The hard-hitting revelation to Technopreneurs is that although their services are specialized, pricy, and important… they are just that: services for other businesses who buy a thousand things a year. The same methods of growing a tech firm in 1998 just aren’t going to cut it for today’s short attention span consumers.

Blissful ignorance isn’t the norm.

I’m not saying people are less likely to pay attention to information than they were 30-40 years ago when handshakes sold tech services, in fact I’m saying quite the opposite. The short attention spans, and the marketing that caters to those spans, exist because buyers are ravenous about information.

 

Services are no longer assumed useful just because there’s another tech firm with a few extra years of experience standing behind brand. In fact, we’ve moved far beyond the ‘trust but verify’ stage of marketing into the realm of distrust until proven otherwise. People do their own research today for everything they consume, and the firms that still don’t have a modern online presence boggle my mind.

 

I was talking to a tech firm just the other week that had a potentially multi-million dollar revenue client referred to them by another firm and they lost that client because their website looked like a mouse rolled across a keyboard when their developer stepped away from their laptop.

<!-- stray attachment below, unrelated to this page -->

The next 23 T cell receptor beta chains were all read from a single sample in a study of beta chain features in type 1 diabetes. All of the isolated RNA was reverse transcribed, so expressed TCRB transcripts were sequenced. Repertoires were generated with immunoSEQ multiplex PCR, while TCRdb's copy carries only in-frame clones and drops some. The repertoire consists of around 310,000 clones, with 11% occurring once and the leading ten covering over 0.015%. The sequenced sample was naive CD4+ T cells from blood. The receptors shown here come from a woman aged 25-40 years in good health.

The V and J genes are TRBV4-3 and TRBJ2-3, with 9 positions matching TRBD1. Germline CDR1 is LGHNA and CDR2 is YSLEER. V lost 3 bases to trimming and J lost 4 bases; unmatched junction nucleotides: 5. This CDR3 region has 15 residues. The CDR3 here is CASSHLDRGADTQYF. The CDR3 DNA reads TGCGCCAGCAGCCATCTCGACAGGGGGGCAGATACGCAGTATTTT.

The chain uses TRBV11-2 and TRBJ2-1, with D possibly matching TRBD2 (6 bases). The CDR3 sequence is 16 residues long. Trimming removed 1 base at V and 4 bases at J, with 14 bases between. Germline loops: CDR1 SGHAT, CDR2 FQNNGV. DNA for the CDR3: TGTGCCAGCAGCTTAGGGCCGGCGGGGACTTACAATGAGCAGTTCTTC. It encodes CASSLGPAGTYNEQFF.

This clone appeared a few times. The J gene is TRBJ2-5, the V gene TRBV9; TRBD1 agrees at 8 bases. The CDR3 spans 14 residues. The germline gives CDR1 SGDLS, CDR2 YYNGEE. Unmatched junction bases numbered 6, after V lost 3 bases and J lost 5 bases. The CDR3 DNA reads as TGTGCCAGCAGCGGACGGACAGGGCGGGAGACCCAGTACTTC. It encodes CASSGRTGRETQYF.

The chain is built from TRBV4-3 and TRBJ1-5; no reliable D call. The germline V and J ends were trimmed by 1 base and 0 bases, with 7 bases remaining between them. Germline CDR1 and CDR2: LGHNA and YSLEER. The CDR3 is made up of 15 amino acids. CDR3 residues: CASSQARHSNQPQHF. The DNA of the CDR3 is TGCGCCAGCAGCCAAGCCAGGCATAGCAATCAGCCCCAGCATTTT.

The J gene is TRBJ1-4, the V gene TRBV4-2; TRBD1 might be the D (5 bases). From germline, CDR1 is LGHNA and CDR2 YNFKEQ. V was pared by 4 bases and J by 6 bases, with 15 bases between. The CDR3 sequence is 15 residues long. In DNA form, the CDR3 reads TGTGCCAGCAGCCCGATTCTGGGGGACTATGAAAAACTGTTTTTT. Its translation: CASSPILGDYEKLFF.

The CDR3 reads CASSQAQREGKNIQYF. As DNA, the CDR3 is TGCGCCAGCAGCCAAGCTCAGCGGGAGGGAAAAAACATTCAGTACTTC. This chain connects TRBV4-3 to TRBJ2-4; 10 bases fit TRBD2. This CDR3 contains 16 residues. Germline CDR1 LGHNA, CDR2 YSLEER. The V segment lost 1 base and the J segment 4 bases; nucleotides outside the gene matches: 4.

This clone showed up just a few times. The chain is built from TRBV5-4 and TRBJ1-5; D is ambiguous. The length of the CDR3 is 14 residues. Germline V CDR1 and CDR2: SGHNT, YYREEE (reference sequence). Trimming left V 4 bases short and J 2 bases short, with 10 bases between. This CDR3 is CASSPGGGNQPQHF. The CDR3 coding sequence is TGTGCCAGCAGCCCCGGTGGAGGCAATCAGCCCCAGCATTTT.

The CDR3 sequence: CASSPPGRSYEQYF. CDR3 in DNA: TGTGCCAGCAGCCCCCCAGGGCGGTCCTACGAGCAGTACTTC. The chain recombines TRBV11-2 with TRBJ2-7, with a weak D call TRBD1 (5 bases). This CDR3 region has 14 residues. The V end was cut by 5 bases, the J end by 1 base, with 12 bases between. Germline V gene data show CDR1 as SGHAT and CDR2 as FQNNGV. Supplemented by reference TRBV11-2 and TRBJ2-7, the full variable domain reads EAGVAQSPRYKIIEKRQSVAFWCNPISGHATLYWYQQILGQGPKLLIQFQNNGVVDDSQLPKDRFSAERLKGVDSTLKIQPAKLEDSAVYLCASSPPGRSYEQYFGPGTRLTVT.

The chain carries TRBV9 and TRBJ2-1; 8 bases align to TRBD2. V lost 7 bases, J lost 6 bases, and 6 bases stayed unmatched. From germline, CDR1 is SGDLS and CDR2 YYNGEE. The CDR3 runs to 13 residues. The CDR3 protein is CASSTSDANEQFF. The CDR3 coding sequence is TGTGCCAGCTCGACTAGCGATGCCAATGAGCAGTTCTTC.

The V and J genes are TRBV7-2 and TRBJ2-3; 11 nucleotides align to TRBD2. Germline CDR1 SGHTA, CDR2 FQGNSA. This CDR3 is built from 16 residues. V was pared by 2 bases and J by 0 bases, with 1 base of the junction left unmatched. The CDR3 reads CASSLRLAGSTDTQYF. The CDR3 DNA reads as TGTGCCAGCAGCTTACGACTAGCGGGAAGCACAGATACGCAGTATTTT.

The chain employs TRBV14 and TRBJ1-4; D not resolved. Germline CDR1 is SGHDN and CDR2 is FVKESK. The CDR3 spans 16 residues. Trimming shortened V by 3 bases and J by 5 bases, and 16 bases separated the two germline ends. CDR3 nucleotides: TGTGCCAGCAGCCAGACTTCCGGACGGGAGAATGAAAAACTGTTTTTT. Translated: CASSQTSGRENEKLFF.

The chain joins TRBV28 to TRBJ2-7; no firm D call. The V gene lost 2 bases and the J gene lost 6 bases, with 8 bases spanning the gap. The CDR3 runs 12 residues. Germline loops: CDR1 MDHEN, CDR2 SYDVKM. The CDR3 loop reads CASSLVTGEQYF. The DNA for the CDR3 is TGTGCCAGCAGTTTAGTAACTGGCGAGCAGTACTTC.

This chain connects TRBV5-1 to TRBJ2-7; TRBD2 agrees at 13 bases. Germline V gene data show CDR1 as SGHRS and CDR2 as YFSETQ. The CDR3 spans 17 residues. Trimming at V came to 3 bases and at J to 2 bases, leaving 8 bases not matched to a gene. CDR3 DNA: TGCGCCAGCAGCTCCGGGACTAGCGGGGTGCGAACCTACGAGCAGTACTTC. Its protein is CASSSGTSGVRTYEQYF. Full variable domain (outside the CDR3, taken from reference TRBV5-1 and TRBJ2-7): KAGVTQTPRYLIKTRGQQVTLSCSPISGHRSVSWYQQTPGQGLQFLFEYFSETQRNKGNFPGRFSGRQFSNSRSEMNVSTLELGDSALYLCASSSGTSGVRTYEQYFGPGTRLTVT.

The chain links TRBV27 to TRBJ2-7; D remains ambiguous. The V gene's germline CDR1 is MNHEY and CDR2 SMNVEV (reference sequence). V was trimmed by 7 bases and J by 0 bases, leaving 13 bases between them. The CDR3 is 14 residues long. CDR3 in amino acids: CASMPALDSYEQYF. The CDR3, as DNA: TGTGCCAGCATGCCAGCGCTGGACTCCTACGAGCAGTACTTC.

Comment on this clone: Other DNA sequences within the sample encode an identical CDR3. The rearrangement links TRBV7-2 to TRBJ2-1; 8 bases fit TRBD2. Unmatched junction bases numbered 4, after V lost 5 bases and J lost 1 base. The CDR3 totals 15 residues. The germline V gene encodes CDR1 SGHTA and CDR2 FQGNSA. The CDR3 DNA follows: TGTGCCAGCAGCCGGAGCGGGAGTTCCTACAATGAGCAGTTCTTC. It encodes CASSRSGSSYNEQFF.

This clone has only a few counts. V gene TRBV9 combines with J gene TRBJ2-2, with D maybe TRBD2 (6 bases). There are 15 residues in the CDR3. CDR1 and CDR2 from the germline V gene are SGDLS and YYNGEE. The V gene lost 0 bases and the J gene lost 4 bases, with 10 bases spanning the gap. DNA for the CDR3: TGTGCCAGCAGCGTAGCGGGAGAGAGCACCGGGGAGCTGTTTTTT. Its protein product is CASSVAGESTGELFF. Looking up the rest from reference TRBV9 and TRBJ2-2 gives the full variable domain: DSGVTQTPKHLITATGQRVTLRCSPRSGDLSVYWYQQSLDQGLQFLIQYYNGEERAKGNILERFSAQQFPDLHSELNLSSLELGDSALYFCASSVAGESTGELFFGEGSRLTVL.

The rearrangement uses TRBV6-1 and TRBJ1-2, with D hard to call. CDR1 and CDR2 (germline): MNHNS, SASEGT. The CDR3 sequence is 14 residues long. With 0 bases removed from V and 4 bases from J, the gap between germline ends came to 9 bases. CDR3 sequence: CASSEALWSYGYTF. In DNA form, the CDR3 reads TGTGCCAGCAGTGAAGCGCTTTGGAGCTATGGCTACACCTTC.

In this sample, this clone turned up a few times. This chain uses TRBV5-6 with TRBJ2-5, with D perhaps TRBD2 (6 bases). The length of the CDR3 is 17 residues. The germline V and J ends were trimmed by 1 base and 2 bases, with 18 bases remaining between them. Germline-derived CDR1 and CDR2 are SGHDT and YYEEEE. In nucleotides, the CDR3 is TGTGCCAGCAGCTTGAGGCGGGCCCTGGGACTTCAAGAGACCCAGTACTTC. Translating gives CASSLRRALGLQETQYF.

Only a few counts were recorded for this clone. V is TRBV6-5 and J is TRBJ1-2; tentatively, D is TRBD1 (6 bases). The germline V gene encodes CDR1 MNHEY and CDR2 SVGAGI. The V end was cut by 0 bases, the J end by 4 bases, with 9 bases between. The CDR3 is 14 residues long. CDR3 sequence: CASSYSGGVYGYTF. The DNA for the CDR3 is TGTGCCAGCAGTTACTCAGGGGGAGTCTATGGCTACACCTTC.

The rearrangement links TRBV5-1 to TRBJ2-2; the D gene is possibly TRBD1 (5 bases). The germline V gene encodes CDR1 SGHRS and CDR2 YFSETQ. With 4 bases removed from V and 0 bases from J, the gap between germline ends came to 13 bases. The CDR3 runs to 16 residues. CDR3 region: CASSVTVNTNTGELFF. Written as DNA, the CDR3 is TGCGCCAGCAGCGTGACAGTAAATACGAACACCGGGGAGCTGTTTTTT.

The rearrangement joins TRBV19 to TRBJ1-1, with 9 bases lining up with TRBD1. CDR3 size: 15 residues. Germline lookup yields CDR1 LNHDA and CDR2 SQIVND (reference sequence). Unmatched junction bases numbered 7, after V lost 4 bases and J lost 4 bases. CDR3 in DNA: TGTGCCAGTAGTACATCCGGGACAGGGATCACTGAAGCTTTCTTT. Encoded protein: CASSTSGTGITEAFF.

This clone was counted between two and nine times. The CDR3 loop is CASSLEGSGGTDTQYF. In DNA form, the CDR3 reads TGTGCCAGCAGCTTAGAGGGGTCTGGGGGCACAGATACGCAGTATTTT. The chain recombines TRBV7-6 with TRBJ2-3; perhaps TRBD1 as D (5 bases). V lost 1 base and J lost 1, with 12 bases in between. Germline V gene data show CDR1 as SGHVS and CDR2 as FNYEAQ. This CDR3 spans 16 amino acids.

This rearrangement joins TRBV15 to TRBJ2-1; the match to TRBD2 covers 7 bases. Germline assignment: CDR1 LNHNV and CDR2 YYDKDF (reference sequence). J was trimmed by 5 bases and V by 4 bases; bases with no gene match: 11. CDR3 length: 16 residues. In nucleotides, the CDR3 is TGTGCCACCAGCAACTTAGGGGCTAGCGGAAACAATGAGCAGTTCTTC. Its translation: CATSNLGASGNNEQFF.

A poor website broke the holy grail of new clients – a referral. If evidence of a poor web presence breaking the cornerstone of tech everywhere isn’t enough evidence to show that firms need to catch up with modern marketing, then it looks like the firms that do get it are going to have their pick of the litter.

 

How firms can borrow from the Fortune 500

We’ve established that the business who need tech products or services are the same consumers who buy from hundreds of other companies and that they will have the same general process for acquiring services and products. Naturally, Technopreneur who want to appeal to today’s buyers need to borrow some of the strategies from successful multi-billion dollar tech enterprises.

 

Here’s what I tell tech firms who need to grow: